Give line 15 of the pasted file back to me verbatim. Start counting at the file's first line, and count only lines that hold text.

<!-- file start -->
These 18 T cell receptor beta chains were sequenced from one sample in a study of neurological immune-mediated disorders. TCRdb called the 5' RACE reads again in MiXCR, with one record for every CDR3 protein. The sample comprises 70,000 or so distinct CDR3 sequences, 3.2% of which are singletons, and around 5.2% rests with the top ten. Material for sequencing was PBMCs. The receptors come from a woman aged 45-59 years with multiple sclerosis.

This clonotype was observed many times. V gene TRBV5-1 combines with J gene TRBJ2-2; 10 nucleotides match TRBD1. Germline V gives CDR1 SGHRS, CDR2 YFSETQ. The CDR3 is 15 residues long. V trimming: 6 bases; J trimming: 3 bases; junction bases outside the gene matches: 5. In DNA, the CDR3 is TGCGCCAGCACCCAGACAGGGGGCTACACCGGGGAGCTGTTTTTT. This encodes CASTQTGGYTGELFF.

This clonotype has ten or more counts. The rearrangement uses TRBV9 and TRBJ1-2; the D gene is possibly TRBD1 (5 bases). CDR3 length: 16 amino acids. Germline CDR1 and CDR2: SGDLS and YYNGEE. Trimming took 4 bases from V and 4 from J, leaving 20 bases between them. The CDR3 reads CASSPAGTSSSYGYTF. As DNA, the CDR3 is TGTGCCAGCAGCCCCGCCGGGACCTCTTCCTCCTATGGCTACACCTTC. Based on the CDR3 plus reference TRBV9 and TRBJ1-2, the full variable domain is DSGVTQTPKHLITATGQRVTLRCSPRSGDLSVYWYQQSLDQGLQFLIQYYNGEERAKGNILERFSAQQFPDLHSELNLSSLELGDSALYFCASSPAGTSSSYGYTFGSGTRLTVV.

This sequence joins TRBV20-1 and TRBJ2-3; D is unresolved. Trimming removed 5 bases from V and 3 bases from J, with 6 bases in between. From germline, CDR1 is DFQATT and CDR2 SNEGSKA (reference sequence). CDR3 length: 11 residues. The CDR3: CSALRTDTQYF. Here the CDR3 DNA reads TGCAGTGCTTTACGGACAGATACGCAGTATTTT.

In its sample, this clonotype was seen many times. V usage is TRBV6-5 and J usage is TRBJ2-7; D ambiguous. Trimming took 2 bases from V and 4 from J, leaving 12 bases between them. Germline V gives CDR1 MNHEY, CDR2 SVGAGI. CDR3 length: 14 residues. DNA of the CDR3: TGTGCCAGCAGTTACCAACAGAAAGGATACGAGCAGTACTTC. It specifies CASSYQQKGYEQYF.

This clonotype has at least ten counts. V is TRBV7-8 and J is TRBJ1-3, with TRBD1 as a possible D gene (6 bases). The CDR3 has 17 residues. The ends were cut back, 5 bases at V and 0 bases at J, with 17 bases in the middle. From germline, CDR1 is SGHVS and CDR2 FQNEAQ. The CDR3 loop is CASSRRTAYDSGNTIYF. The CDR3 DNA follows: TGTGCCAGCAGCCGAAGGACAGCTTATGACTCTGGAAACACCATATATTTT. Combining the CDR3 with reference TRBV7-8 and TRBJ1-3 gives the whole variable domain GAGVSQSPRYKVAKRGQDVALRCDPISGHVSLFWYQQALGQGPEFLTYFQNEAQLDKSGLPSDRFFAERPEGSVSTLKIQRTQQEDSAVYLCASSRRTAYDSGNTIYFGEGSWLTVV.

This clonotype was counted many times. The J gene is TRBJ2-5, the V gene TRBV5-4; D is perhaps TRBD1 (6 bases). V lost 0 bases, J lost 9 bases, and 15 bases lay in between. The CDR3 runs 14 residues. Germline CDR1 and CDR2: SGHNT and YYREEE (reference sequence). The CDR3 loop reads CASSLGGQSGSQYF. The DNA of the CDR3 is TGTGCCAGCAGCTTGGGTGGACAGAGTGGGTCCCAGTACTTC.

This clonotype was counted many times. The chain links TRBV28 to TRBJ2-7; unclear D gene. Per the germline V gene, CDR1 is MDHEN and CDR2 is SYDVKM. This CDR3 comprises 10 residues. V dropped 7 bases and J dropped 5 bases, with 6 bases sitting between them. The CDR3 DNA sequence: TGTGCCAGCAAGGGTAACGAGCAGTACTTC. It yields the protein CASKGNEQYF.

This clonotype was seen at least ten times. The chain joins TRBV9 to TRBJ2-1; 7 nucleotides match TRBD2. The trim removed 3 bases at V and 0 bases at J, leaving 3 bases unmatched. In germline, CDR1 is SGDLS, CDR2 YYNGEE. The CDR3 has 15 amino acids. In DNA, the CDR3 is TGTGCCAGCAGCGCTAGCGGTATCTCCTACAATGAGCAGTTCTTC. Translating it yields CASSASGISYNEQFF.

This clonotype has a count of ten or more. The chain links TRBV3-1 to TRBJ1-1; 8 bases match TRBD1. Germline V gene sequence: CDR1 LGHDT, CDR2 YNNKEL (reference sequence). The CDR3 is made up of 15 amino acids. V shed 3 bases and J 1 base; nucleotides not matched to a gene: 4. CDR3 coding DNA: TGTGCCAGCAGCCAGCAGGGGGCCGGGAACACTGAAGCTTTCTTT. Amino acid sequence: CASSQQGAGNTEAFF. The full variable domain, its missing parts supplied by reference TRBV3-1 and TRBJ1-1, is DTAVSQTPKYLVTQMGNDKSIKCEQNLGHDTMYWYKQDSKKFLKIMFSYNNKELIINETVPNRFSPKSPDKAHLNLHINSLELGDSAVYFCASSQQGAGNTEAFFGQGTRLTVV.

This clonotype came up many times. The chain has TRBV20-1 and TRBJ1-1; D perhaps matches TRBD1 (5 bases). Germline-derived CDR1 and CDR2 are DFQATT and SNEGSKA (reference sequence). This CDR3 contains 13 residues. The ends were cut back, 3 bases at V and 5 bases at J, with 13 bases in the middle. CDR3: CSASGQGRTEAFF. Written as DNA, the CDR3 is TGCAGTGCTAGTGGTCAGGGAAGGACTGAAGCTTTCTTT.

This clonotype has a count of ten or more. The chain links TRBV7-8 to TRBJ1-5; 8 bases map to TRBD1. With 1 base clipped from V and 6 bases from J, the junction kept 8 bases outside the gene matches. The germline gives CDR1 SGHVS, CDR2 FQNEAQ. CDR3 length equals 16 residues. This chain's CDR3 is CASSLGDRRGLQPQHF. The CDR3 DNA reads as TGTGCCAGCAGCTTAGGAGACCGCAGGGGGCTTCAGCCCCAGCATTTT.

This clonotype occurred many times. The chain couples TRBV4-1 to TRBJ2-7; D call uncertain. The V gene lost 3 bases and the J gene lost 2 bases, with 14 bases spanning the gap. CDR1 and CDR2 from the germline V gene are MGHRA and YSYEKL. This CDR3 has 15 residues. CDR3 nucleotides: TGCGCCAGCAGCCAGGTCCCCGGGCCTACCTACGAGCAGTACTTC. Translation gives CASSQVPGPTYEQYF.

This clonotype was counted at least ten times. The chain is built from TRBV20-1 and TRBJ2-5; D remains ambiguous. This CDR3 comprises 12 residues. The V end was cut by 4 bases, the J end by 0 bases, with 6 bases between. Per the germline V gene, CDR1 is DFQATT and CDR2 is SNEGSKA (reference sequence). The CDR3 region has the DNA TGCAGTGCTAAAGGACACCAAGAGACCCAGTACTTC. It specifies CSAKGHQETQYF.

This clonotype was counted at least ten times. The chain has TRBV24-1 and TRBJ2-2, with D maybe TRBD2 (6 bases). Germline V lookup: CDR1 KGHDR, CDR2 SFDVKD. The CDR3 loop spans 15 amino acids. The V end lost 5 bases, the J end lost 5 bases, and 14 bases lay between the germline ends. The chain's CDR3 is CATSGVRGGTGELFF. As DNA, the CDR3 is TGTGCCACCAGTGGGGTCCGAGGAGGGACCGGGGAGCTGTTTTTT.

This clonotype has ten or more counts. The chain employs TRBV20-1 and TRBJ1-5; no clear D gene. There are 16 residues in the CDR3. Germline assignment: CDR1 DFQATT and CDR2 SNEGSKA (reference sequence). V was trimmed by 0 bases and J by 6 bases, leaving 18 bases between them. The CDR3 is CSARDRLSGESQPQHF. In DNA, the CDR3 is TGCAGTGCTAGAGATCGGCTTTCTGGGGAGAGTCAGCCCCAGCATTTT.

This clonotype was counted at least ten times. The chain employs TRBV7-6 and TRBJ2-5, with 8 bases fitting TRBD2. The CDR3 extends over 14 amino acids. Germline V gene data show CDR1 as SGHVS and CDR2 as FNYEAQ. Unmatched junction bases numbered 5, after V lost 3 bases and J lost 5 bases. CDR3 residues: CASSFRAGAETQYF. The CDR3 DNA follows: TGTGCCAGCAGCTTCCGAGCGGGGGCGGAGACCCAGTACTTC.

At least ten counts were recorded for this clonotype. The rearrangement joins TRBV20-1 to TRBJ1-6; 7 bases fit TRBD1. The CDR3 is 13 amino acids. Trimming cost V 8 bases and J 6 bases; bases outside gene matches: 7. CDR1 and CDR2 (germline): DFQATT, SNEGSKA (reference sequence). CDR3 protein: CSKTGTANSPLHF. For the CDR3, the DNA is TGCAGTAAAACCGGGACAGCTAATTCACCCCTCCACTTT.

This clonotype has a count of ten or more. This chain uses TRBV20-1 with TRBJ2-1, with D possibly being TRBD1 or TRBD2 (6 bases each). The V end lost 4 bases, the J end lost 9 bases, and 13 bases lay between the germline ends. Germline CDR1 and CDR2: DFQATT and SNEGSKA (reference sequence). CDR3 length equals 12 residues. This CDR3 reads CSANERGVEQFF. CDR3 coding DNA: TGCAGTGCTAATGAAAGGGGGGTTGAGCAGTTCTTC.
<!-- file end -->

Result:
This clonotype was counted at least ten times. The chain has TRBV24-1 and TRBJ2-2, with D maybe TRBD2 (6 bases). Germline V lookup: CDR1 KGHDR, CDR2 SFDVKD. The CDR3 loop spans 15 amino acids. The V end lost 5 bases, the J end lost 5 bases, and 14 bases lay between the germline ends. The chain's CDR3 is CATSGVRGGTGELFF. As DNA, the CDR3 is TGTGCCACCAGTGGGGTCCGAGGAGGGACCGGGGAGCTGTTTTTT.